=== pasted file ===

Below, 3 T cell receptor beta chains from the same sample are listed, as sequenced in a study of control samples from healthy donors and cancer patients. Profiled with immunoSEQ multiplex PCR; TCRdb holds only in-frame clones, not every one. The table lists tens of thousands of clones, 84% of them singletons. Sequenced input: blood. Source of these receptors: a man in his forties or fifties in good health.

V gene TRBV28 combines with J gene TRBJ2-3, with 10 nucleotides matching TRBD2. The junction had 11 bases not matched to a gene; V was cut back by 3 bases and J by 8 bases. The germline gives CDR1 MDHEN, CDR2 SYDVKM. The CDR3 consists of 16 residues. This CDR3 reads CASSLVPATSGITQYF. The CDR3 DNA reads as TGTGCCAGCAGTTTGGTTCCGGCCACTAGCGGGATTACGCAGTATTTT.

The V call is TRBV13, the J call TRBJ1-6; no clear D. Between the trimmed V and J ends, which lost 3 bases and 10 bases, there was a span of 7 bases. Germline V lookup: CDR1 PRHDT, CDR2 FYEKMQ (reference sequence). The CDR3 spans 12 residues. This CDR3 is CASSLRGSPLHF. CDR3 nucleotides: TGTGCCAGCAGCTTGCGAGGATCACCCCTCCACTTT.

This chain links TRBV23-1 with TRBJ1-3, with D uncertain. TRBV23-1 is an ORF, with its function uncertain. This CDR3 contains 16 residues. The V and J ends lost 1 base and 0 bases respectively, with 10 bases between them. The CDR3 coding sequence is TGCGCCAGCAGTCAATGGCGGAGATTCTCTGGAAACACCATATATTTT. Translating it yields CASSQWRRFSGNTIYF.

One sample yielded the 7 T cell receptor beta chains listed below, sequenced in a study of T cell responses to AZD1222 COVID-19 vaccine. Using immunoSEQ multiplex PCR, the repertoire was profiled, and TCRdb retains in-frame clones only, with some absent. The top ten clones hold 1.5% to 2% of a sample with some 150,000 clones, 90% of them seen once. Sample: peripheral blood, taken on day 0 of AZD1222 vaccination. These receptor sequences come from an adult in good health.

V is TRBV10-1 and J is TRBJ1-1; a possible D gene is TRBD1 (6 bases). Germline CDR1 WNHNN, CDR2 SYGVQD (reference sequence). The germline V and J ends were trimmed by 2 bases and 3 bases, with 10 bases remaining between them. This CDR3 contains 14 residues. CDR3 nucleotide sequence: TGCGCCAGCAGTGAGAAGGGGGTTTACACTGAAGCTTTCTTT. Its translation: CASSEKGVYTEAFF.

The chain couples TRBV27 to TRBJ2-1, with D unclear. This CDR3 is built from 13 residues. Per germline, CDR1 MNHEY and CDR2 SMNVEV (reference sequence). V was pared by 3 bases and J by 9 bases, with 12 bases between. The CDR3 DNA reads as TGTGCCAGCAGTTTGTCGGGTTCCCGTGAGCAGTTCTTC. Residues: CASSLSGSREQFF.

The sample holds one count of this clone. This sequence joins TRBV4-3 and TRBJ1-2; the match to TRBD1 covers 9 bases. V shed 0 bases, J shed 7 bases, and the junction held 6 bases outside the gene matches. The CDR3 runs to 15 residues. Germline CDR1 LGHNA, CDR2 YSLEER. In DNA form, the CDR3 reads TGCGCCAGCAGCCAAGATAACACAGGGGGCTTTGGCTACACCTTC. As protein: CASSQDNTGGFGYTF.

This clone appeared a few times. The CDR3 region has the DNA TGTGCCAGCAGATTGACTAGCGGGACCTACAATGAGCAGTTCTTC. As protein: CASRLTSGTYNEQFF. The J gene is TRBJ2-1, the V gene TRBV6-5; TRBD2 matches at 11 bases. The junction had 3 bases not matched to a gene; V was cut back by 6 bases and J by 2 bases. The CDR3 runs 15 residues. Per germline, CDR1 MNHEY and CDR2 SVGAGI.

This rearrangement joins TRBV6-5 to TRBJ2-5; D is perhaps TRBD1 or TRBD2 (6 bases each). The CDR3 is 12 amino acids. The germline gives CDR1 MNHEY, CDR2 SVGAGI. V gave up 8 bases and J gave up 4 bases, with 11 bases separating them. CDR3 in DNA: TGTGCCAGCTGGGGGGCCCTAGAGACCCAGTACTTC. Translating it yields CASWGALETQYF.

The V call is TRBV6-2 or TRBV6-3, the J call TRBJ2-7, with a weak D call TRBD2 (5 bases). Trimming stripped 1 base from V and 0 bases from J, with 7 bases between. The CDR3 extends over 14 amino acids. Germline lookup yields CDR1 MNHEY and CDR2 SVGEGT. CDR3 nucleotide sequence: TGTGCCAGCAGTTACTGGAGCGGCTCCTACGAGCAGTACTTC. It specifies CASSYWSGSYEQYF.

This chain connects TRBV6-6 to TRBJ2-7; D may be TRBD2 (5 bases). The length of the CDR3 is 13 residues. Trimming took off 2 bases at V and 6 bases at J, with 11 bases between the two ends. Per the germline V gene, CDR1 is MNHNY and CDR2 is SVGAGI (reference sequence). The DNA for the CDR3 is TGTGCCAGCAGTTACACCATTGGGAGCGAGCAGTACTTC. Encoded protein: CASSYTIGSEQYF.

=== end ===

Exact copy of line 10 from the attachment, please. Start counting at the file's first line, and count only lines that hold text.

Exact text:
This rearrangement joins TRBV6-5 to TRBJ2-5; D is perhaps TRBD1 or TRBD2 (6 bases each). The CDR3 is 12 amino acids. The germline gives CDR1 MNHEY, CDR2 SVGAGI. V gave up 8 bases and J gave up 4 bases, with 11 bases separating them. CDR3 in DNA: TGTGCCAGCTGGGGGGCCCTAGAGACCCAGTACTTC. Translating it yields CASWGALETQYF.